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May 7, 2010

» Liveblogging: Senior Skills: Sysadmin Patterns

The Beacon Pattern:
- This is a “Get out of the business” pattern
- Identify an oft-occurring and annoying task
- Automate and document it to the point of being able to hand it off to someone far less technical

- System admins were being put in charge of scheduling rooms in the building
- They wrote a PHP web application to help them automate the task
- They refined the app, documented how to use it, and handed it off to a secretary
- They have to maintain the app, but it’s far less work.

The Community Pattern:

- Prior to launch of a new service, create user documentation for it.
- Point a few early adopters at the documentation and see if they can use the service with minimal support
- Use feedback to improve documentation, and the service
- Upon launch, create a mailing list, forum, IRC channel, or Jabber chat room and ask early adopters to help test it out.
- Upon launch, your early adopters are the community, and they’ll tell new users to use the tools you’ve provided instead of calling you.

- A beowulf cluster for an academic department
- Documented like crazy, early adopters were given early access to the cluster (demand was high)
- Crated a mailing list, early adopters were added to it with their consent, functionality was tested with them.
- Email announcing launch mentioned the early adopters in a ‘thank you’ secion, and linked them to their mailing list.

The DRY pattern
DRY = Don’t repeat yourself
Identify duplicate code in your automation scripts
Put subroutines that exist in an include file, and include them in your scripts.

- “sysadmin library”
- /var/lib/adm/.*pl
- Elapsed time and # of lines to script a task for which the library was useful plunged dramatically
– new tasks were thought up that were not considered before but were obvious now (ie, users that want to change their username)
– migrating to new services became much easier

The Chameleon Pattern
- Identify commonalities among your services
- Leverage those to create “Chameleon” servers that can be re-purposed on the fly
- Abstract as much of this away from the physical hardware
- Doesn’t need to involve virtualization, though it’s awfully handy if you can do it that way.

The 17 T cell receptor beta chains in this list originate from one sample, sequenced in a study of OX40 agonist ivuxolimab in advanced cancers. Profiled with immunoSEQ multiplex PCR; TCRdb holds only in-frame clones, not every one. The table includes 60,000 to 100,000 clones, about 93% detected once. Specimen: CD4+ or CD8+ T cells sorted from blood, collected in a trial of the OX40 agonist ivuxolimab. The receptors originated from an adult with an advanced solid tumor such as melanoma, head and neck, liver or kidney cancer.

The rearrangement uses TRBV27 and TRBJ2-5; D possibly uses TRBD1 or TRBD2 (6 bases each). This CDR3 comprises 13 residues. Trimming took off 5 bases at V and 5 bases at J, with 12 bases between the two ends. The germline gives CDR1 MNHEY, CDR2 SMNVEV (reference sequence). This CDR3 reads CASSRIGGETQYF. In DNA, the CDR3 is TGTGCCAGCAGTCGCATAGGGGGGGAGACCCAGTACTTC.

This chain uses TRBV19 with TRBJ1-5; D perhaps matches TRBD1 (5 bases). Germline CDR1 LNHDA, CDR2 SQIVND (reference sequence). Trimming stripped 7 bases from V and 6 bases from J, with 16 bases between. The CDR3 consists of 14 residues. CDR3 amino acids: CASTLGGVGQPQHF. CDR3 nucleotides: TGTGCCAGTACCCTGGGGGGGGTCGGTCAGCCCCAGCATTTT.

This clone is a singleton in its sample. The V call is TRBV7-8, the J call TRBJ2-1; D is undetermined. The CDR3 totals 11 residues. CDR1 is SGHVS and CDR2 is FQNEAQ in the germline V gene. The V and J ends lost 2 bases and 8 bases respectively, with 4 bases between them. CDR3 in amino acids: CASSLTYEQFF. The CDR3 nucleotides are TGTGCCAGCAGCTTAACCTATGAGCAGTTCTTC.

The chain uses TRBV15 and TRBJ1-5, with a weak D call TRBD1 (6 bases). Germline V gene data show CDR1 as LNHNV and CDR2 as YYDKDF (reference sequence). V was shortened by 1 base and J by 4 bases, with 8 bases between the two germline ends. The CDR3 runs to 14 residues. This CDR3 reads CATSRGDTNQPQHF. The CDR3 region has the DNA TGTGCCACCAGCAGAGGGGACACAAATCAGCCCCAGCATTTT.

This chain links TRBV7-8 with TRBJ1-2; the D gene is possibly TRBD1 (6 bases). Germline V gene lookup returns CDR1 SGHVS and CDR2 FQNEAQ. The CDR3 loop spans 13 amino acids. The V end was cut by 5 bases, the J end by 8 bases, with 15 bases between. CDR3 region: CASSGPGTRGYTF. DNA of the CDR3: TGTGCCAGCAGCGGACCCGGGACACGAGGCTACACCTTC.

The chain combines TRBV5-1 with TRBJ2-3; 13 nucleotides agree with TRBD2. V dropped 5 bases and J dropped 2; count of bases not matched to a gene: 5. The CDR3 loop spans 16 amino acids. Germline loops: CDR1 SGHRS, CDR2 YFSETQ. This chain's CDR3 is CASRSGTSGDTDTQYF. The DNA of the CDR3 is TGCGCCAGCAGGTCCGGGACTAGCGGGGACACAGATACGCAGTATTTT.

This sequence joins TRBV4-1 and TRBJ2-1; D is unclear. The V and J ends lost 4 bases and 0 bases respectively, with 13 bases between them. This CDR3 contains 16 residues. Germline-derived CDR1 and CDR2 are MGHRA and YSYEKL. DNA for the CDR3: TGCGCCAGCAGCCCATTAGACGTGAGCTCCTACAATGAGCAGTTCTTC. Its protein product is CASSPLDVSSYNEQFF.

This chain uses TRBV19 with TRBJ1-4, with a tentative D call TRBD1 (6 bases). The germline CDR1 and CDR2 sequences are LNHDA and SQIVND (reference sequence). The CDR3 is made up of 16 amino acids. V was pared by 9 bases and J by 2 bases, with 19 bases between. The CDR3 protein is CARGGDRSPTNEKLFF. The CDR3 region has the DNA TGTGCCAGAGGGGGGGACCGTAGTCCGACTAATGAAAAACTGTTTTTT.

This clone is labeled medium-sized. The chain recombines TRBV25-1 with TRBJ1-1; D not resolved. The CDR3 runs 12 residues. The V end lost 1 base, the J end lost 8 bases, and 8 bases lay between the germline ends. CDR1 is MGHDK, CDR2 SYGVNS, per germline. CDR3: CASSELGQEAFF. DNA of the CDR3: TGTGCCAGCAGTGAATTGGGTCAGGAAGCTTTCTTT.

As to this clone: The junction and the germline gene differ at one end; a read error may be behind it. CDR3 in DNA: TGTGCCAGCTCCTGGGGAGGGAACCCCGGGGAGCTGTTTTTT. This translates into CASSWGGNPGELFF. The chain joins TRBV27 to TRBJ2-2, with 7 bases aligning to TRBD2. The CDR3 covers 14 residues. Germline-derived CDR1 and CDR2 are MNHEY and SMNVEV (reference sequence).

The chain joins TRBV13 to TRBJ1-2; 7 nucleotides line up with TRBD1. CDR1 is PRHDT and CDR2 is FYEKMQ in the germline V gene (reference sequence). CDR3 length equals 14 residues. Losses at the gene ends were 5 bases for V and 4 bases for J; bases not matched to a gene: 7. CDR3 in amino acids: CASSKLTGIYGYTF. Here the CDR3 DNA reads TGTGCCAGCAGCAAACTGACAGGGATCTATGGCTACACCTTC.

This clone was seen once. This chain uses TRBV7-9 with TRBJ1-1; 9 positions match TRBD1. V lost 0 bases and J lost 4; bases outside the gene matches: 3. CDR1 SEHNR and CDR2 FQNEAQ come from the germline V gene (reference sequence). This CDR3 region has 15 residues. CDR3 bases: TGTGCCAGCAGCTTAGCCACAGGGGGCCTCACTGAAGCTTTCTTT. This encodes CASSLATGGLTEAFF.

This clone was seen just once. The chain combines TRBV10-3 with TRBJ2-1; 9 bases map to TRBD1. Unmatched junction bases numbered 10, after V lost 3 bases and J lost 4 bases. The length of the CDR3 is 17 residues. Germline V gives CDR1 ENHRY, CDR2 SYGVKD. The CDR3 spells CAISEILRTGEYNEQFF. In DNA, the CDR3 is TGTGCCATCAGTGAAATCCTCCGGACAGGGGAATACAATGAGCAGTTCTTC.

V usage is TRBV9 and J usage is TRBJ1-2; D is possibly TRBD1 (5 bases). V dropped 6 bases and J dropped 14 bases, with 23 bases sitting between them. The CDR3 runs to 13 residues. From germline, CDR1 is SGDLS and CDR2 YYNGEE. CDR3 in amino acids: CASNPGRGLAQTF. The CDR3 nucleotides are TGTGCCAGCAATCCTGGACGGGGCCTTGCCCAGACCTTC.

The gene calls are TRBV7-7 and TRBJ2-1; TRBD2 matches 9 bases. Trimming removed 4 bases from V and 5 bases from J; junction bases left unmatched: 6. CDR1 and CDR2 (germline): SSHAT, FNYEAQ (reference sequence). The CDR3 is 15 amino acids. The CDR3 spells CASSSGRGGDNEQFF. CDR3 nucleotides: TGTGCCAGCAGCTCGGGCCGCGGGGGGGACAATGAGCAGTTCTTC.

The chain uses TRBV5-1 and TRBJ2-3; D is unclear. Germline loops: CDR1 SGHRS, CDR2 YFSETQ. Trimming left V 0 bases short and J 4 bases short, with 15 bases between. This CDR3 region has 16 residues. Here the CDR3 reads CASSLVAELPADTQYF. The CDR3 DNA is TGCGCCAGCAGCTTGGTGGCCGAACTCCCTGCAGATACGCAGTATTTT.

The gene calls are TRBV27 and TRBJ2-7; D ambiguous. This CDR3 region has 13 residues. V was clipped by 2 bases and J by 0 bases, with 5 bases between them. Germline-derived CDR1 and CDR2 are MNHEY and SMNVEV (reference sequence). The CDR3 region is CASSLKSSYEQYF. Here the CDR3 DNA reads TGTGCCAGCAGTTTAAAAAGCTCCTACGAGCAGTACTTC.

[this one is a bit harder to do with MySQL config files]

[puppet/cfengine were mentioned...] – more than a script: a methodology

- But isn’t installing packages you don’t need bad? Depends on the package….ie, gcc is bad for enterprise

“Junior annoynances”

Terminal issues

open terminal, login to machine1
think issue is with machine2, talks to machine1.
log out of machine1
log into machine2

opens 2 terminals each of machine1 and machine2 to start

networking issue ticket arrives
logs into server
runs tcpdump

networking issue ticket arrives
logs into server
looks at logs

“Fix” vs. “Solution” ie “taking orders”
Junior will try fix a problem, senior will try to figure out what the problem is. ie, “I need a samba directory mounted under an NFS mount” a junior admin will try to do exactly that, a senior admin will ask “what are you trying to do with that?” because maybe all they need is a symlink.

Signs you might be a fanboy:
- Disparaging users of latest stable release of $THING for not using the nightly (unstable) build which fixes more issues
- Creating false/invalid comparisons based on popular opinion instead of experience/facts
- Going against internal standards, breaking environmental consistency, to use $THING instead of $STANDARD (but this is also how disruptive technology works)
- Being in complete denial that most technology at some point or another stinks.
- Evaluating solutions based on “I like” instead of “we need” and “this does”.

December 3, 2008

Rick Leir
» Implementation patterns

Implementation patterns / Kent Beck, Addison-Wesley, 2008

This book is about design patterns, and the examples are in Java but the concepts apply to many languages. The book is based on the premise that good code matters. In 150 pages, it packs in topics that are vital to a programmer.

Get it from OPL

October 31, 2008

Rick Leir
» Holub on patterns

Holub on patterns : learning design patterns by looking at code / Allen Holub. Apress, 2004

An opinionated look at design patterns. If you are using a language not known for rapid development then you want to choose the right patterns in advance so you won’t be refactoring too much. This book discusses which patterns are most useful, with examples in Java. Not recently written, but worth reading.

Get it from OPL